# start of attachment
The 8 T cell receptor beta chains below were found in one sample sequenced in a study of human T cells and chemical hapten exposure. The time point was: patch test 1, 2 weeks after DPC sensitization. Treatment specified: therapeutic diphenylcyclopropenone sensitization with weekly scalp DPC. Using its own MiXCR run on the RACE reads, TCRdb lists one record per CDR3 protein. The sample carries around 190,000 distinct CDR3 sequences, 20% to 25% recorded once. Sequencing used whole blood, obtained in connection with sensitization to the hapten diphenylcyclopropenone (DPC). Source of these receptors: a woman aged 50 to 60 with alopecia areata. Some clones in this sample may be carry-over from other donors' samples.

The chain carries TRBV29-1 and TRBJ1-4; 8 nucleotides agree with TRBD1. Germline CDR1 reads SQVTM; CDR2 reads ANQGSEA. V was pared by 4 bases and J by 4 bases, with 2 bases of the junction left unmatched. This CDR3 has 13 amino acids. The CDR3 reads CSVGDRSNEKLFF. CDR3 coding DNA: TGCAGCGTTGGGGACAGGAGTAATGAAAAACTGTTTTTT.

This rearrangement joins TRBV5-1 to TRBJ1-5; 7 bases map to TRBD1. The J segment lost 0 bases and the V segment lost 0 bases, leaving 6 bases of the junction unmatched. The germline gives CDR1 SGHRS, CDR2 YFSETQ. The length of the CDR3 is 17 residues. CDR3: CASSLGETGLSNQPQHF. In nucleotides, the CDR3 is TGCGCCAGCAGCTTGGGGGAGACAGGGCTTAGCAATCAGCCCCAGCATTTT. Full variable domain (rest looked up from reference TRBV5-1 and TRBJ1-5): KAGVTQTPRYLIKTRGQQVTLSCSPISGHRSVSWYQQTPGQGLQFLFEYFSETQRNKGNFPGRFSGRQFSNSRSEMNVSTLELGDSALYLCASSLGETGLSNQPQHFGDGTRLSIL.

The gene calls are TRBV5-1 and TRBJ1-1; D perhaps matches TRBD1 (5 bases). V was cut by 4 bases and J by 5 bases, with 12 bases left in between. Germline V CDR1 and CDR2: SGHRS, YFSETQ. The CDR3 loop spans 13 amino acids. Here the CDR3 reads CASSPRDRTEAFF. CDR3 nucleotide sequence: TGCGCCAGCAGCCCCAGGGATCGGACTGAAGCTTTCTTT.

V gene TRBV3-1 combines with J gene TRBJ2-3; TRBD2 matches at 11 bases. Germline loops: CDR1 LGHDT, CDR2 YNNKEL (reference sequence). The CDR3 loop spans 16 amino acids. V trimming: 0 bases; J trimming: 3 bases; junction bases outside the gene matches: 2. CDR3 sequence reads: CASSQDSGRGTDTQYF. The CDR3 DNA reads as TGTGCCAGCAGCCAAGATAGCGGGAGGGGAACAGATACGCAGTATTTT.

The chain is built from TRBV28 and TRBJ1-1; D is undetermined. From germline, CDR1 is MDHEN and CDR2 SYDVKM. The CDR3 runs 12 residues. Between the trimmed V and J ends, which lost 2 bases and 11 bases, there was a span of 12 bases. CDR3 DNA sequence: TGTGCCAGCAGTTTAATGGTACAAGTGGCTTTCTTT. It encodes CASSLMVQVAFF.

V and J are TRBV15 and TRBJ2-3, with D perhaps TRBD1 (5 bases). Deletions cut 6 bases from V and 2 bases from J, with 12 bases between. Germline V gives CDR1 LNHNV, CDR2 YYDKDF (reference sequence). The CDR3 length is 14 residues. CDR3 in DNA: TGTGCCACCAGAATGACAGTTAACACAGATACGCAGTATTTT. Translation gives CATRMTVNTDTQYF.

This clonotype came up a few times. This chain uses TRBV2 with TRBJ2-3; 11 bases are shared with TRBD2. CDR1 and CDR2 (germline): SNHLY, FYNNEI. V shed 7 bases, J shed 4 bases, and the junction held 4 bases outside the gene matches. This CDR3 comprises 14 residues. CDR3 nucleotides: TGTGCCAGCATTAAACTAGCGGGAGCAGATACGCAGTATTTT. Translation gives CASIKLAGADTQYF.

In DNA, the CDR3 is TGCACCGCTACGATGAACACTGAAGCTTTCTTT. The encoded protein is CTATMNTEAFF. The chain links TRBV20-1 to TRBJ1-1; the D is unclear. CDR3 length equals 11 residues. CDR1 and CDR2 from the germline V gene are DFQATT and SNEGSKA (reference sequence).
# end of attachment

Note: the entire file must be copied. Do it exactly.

The 8 T cell receptor beta chains below were found in one sample sequenced in a study of human T cells and chemical hapten exposure. The time point was: patch test 1, 2 weeks after DPC sensitization. Treatment specified: therapeutic diphenylcyclopropenone sensitization with weekly scalp DPC. Using its own MiXCR run on the RACE reads, TCRdb lists one record per CDR3 protein. The sample carries around 190,000 distinct CDR3 sequences, 20% to 25% recorded once. Sequencing used whole blood, obtained in connection with sensitization to the hapten diphenylcyclopropenone (DPC). Source of these receptors: a woman aged 50 to 60 with alopecia areata. Some clones in this sample may be carry-over from other donors' samples.

The chain carries TRBV29-1 and TRBJ1-4; 8 nucleotides agree with TRBD1. Germline CDR1 reads SQVTM; CDR2 reads ANQGSEA. V was pared by 4 bases and J by 4 bases, with 2 bases of the junction left unmatched. This CDR3 has 13 amino acids. The CDR3 reads CSVGDRSNEKLFF. CDR3 coding DNA: TGCAGCGTTGGGGACAGGAGTAATGAAAAACTGTTTTTT.

This rearrangement joins TRBV5-1 to TRBJ1-5; 7 bases map to TRBD1. The J segment lost 0 bases and the V segment lost 0 bases, leaving 6 bases of the junction unmatched. The germline gives CDR1 SGHRS, CDR2 YFSETQ. The length of the CDR3 is 17 residues. CDR3: CASSLGETGLSNQPQHF. In nucleotides, the CDR3 is TGCGCCAGCAGCTTGGGGGAGACAGGGCTTAGCAATCAGCCCCAGCATTTT. Full variable domain (rest looked up from reference TRBV5-1 and TRBJ1-5): KAGVTQTPRYLIKTRGQQVTLSCSPISGHRSVSWYQQTPGQGLQFLFEYFSETQRNKGNFPGRFSGRQFSNSRSEMNVSTLELGDSALYLCASSLGETGLSNQPQHFGDGTRLSIL.

The gene calls are TRBV5-1 and TRBJ1-1; D perhaps matches TRBD1 (5 bases). V was cut by 4 bases and J by 5 bases, with 12 bases left in between. Germline V CDR1 and CDR2: SGHRS, YFSETQ. The CDR3 loop spans 13 amino acids. Here the CDR3 reads CASSPRDRTEAFF. CDR3 nucleotide sequence: TGCGCCAGCAGCCCCAGGGATCGGACTGAAGCTTTCTTT.

V gene TRBV3-1 combines with J gene TRBJ2-3; TRBD2 matches at 11 bases. Germline loops: CDR1 LGHDT, CDR2 YNNKEL (reference sequence). The CDR3 loop spans 16 amino acids. V trimming: 0 bases; J trimming: 3 bases; junction bases outside the gene matches: 2. CDR3 sequence reads: CASSQDSGRGTDTQYF. The CDR3 DNA reads as TGTGCCAGCAGCCAAGATAGCGGGAGGGGAACAGATACGCAGTATTTT.

The chain is built from TRBV28 and TRBJ1-1; D is undetermined. From germline, CDR1 is MDHEN and CDR2 SYDVKM. The CDR3 runs 12 residues. Between the trimmed V and J ends, which lost 2 bases and 11 bases, there was a span of 12 bases. CDR3 DNA sequence: TGTGCCAGCAGTTTAATGGTACAAGTGGCTTTCTTT. It encodes CASSLMVQVAFF.

V and J are TRBV15 and TRBJ2-3, with D perhaps TRBD1 (5 bases). Deletions cut 6 bases from V and 2 bases from J, with 12 bases between. Germline V gives CDR1 LNHNV, CDR2 YYDKDF (reference sequence). The CDR3 length is 14 residues. CDR3 in DNA: TGTGCCACCAGAATGACAGTTAACACAGATACGCAGTATTTT. Translation gives CATRMTVNTDTQYF.

This clonotype came up a few times. This chain uses TRBV2 with TRBJ2-3; 11 bases are shared with TRBD2. CDR1 and CDR2 (germline): SNHLY, FYNNEI. V shed 7 bases, J shed 4 bases, and the junction held 4 bases outside the gene matches. This CDR3 comprises 14 residues. CDR3 nucleotides: TGTGCCAGCATTAAACTAGCGGGAGCAGATACGCAGTATTTT. Translation gives CASIKLAGADTQYF.

In DNA, the CDR3 is TGCACCGCTACGATGAACACTGAAGCTTTCTTT. The encoded protein is CTATMNTEAFF. The chain links TRBV20-1 to TRBJ1-1; the D is unclear. CDR3 length equals 11 residues. CDR1 and CDR2 from the germline V gene are DFQATT and SNEGSKA (reference sequence).